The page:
Negev summit highlights Israel's new regional partnerships
Secretary of State Tony Blinken and the foreign ministers of Bahrain, Egypt, Israel, Morocco and the United Arab Emirates pledged at the end of an unprecedented meeting on Monday to strengthen security and economic cooperation and try to bring more countries on board.
Why it matters: Although most participants didn’t say it directly, the summit in the Negev desert was another means of strengthening regional cooperation against Iran and of increasing engagement with the Biden administration amid concerns of a U.S. retreat from the region.
- The meeting at a resort in southern Israel, initiated by Israeli Foreign Minister Yair Lapid, marked the first time the foreign ministers of all six countries sat together and the first visit to Israel by foreign ministers from both the UAE and Morocco.
- Blinken said such a meeting would have been unimaginable just a few years ago. He pledged to encourage other countries to strengthen their relations with Israel but noted that "the regional peace agreements are not a substitute for peace with the Palestinians."
- Flashback: In late 2020, Israel signed peace and normalization agreements with the UAE, Bahrain and Morocco as part of the Abraham Accords, brokered by the Trump administration.
Behind the scenes: As the gathering began on Sunday evening with an informal dinner. Lapid was updated about a terror attack in the city of Hadera in central Israel.
- Lapid updated the other foreign ministers, who told Lapid he could release a statement in their name condemning the attack, two Israeli officials told Axios.
- Blinken joined the other ministers shortly after, and their discussion focused on the possibility of a nuclear deal with Iran and the implications of the Ukraine crisis for the region, the Israeli officials said. Those conversations continued on Monday during a two-hour plenary meeting,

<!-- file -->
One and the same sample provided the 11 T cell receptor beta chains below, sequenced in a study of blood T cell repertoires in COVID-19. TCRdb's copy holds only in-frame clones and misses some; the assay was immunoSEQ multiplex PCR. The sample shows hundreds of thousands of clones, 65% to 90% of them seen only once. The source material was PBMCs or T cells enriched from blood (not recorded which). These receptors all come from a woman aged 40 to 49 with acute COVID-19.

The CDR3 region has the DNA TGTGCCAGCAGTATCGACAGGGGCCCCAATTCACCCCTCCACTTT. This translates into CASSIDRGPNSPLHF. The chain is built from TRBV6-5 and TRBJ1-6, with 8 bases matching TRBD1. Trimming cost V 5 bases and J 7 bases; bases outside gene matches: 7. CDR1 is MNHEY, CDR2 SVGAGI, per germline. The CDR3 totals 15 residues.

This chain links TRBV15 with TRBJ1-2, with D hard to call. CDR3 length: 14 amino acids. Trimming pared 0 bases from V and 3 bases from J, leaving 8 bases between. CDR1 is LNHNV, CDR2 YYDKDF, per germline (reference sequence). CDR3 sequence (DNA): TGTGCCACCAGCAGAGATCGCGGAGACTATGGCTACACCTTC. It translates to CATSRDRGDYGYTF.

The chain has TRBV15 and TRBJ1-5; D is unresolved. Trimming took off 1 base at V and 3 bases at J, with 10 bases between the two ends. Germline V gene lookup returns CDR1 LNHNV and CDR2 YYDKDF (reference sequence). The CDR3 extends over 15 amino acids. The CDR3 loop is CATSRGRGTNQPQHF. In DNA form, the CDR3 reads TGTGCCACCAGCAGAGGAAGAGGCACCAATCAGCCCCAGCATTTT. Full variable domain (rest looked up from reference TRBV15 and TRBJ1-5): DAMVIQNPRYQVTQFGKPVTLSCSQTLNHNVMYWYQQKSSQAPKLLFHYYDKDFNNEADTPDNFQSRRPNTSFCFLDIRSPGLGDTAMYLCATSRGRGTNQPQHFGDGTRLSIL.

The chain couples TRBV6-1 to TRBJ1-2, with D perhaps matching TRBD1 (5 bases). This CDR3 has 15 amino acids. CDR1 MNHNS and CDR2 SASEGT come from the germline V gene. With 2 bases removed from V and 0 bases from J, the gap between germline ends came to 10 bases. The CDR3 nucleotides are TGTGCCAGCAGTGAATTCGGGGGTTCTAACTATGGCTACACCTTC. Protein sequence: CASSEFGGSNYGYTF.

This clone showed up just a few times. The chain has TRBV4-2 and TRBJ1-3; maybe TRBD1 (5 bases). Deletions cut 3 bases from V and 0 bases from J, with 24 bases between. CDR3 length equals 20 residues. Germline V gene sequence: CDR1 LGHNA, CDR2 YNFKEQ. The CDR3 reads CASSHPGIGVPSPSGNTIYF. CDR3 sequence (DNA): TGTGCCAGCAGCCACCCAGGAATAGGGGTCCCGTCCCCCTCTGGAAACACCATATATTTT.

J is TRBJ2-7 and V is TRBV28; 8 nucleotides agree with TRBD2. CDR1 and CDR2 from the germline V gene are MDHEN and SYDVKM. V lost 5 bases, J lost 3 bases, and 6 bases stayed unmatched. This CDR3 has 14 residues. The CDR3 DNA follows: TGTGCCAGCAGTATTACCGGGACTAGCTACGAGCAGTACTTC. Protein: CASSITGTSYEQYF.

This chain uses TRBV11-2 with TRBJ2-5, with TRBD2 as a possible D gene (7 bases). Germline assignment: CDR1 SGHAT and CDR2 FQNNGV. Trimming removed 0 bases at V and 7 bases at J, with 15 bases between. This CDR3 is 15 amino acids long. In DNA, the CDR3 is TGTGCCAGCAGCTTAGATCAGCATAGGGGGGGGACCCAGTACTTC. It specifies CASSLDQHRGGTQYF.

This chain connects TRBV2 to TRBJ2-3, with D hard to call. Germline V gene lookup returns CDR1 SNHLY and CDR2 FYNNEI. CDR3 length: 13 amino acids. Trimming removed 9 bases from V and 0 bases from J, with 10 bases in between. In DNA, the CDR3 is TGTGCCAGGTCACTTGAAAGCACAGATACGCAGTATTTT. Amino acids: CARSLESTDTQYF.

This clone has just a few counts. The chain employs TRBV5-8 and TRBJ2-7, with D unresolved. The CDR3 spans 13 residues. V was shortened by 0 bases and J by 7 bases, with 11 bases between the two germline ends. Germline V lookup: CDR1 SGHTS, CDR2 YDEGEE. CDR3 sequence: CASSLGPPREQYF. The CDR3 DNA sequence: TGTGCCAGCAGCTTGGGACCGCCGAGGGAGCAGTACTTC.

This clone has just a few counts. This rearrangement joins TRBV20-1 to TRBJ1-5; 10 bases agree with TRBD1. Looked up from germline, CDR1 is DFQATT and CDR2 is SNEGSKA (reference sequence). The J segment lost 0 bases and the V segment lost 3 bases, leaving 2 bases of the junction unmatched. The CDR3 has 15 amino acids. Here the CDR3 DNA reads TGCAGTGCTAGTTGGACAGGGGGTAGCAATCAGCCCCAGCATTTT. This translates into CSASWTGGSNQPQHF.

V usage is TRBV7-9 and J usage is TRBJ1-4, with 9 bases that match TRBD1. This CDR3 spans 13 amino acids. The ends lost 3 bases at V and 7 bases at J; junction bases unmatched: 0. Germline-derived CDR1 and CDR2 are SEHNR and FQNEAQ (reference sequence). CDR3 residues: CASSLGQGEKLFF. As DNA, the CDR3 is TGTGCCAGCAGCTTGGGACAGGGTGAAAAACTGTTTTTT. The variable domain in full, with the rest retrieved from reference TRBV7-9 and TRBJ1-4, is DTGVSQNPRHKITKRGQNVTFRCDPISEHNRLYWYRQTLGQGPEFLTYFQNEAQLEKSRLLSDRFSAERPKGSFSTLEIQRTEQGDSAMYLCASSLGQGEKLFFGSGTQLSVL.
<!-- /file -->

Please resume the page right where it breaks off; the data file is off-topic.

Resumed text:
- After the conclusion, Lapid said the parties had decided to turn the Negev summit to an annual forum that will rotate between the countries, and to form six working groups to focus on security issues, energy, tourism, health, education and food and water security.
The foreign ministers also discussed establishing a regional framework for cooperation against ballistic missiles, drones and piracy in the Red Sea, two senior Israeli officials told Axios.
- Blinken also raised the Palestinian issue and how to strengthen the Palestinian Authority.
What they're saying: Lapid said the objective was to establish “a new regional architecture that will deter Iran."
- The foreign minister of Bahrain, Abdullatif bin Rashid Al Zayani, was the only Arab minister who mentioned Iran by name. He said the summit became urgent because of the Houthi attacks on Saudi Arabia and the UAE, the threat from Hezbollah and the Iranian nuclear program.
- Egyptian Foreign Minister Sameh Shoukry said his country thinks the new normalization agreements are positive and that they represent a continuation of the path Egypt started on four decades ago when it made peace with Israel.
- Shoukry also raised the Palestinian issue and stressed the need to avoid unilateral measures that can lead to an escalation, particularly ahead of the sensitive holiday period.
- Moroccan Foreign Minister Nasser Bourita said the participation of four Arab foreign ministers in the summit was the best answer to Sunday’s terror attack in Israel. He said he will visit Israel again soon to announce an upgrade of Morocco’s diplomatic representation in the country.
- UAE Foreign Minister Abdullah Bin Zayed called the summit historic. “We are trying to change the narrative and create a better future for the region," he said.
Worth noting: Jordan declined to participate in the summit. While it was taking place, King Abdullah II made his first visit to Ramallah since 2017 to see Palestinian President Mahmoud Abbas.